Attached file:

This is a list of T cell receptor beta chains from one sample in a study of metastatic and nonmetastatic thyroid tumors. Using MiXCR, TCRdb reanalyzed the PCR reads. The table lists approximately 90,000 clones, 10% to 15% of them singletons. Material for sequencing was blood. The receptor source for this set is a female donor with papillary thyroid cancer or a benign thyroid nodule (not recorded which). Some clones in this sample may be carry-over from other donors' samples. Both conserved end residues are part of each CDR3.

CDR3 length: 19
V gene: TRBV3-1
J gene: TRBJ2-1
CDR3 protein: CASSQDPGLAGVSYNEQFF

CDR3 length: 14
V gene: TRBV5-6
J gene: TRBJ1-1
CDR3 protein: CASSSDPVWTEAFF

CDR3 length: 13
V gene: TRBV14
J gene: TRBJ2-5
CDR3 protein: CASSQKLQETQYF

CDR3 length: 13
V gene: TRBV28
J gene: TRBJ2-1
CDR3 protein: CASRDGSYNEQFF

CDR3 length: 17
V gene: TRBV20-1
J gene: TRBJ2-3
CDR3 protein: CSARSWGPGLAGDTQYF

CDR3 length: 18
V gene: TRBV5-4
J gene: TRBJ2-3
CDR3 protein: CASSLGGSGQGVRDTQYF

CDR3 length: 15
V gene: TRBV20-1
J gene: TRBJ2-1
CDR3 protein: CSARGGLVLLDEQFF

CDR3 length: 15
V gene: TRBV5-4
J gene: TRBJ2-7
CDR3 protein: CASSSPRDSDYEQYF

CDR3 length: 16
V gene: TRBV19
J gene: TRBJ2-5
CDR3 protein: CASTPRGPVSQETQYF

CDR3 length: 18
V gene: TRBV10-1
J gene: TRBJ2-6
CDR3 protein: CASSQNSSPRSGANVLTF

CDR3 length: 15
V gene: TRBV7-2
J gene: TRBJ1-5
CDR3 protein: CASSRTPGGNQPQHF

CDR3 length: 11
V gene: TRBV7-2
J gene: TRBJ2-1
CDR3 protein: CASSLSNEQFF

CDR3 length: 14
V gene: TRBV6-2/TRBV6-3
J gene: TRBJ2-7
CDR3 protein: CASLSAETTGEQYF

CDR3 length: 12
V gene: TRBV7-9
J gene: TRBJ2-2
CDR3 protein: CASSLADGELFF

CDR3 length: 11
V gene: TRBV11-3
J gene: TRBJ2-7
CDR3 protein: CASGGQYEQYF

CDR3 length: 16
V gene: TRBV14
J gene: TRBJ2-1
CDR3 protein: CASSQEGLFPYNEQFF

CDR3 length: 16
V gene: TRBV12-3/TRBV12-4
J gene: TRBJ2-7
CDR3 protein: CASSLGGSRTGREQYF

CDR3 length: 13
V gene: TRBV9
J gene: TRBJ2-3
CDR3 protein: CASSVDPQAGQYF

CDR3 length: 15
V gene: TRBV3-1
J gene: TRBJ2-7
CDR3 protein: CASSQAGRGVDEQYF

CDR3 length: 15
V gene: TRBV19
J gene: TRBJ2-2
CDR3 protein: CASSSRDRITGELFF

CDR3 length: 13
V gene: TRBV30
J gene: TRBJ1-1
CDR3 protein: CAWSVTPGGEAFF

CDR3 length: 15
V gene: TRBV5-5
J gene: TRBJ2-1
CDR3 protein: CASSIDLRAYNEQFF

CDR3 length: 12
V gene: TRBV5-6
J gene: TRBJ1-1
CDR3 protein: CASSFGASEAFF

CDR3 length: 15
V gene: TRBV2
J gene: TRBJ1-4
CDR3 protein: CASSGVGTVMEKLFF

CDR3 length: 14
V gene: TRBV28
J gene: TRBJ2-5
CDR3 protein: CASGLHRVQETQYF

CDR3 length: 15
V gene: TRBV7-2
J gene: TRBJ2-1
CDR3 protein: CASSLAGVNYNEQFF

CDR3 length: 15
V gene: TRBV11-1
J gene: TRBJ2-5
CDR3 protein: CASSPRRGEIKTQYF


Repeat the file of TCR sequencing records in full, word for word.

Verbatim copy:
This is a list of T cell receptor beta chains from one sample in a study of metastatic and nonmetastatic thyroid tumors. Using MiXCR, TCRdb reanalyzed the PCR reads. The table lists approximately 90,000 clones, 10% to 15% of them singletons. Material for sequencing was blood. The receptor source for this set is a female donor with papillary thyroid cancer or a benign thyroid nodule (not recorded which). Some clones in this sample may be carry-over from other donors' samples. Both conserved end residues are part of each CDR3.

CDR3 length: 19
V gene: TRBV3-1
J gene: TRBJ2-1
CDR3 protein: CASSQDPGLAGVSYNEQFF

CDR3 length: 14
V gene: TRBV5-6
J gene: TRBJ1-1
CDR3 protein: CASSSDPVWTEAFF

CDR3 length: 13
V gene: TRBV14
J gene: TRBJ2-5
CDR3 protein: CASSQKLQETQYF

CDR3 length: 13
V gene: TRBV28
J gene: TRBJ2-1
CDR3 protein: CASRDGSYNEQFF

CDR3 length: 17
V gene: TRBV20-1
J gene: TRBJ2-3
CDR3 protein: CSARSWGPGLAGDTQYF

CDR3 length: 18
V gene: TRBV5-4
J gene: TRBJ2-3
CDR3 protein: CASSLGGSGQGVRDTQYF

CDR3 length: 15
V gene: TRBV20-1
J gene: TRBJ2-1
CDR3 protein: CSARGGLVLLDEQFF

CDR3 length: 15
V gene: TRBV5-4
J gene: TRBJ2-7
CDR3 protein: CASSSPRDSDYEQYF

CDR3 length: 16
V gene: TRBV19
J gene: TRBJ2-5
CDR3 protein: CASTPRGPVSQETQYF

CDR3 length: 18
V gene: TRBV10-1
J gene: TRBJ2-6
CDR3 protein: CASSQNSSPRSGANVLTF

CDR3 length: 15
V gene: TRBV7-2
J gene: TRBJ1-5
CDR3 protein: CASSRTPGGNQPQHF

CDR3 length: 11
V gene: TRBV7-2
J gene: TRBJ2-1
CDR3 protein: CASSLSNEQFF

CDR3 length: 14
V gene: TRBV6-2/TRBV6-3
J gene: TRBJ2-7
CDR3 protein: CASLSAETTGEQYF

CDR3 length: 12
V gene: TRBV7-9
J gene: TRBJ2-2
CDR3 protein: CASSLADGELFF

CDR3 length: 11
V gene: TRBV11-3
J gene: TRBJ2-7
CDR3 protein: CASGGQYEQYF

CDR3 length: 16
V gene: TRBV14
J gene: TRBJ2-1
CDR3 protein: CASSQEGLFPYNEQFF

CDR3 length: 16
V gene: TRBV12-3/TRBV12-4
J gene: TRBJ2-7
CDR3 protein: CASSLGGSRTGREQYF

CDR3 length: 13
V gene: TRBV9
J gene: TRBJ2-3
CDR3 protein: CASSVDPQAGQYF

CDR3 length: 15
V gene: TRBV3-1
J gene: TRBJ2-7
CDR3 protein: CASSQAGRGVDEQYF

CDR3 length: 15
V gene: TRBV19
J gene: TRBJ2-2
CDR3 protein: CASSSRDRITGELFF

CDR3 length: 13
V gene: TRBV30
J gene: TRBJ1-1
CDR3 protein: CAWSVTPGGEAFF

CDR3 length: 15
V gene: TRBV5-5
J gene: TRBJ2-1
CDR3 protein: CASSIDLRAYNEQFF

CDR3 length: 12
V gene: TRBV5-6
J gene: TRBJ1-1
CDR3 protein: CASSFGASEAFF

CDR3 length: 15
V gene: TRBV2
J gene: TRBJ1-4
CDR3 protein: CASSGVGTVMEKLFF

CDR3 length: 14
V gene: TRBV28
J gene: TRBJ2-5
CDR3 protein: CASGLHRVQETQYF

CDR3 length: 15
V gene: TRBV7-2
J gene: TRBJ2-1
CDR3 protein: CASSLAGVNYNEQFF

CDR3 length: 15
V gene: TRBV11-1
J gene: TRBJ2-5
CDR3 protein: CASSPRRGEIKTQYF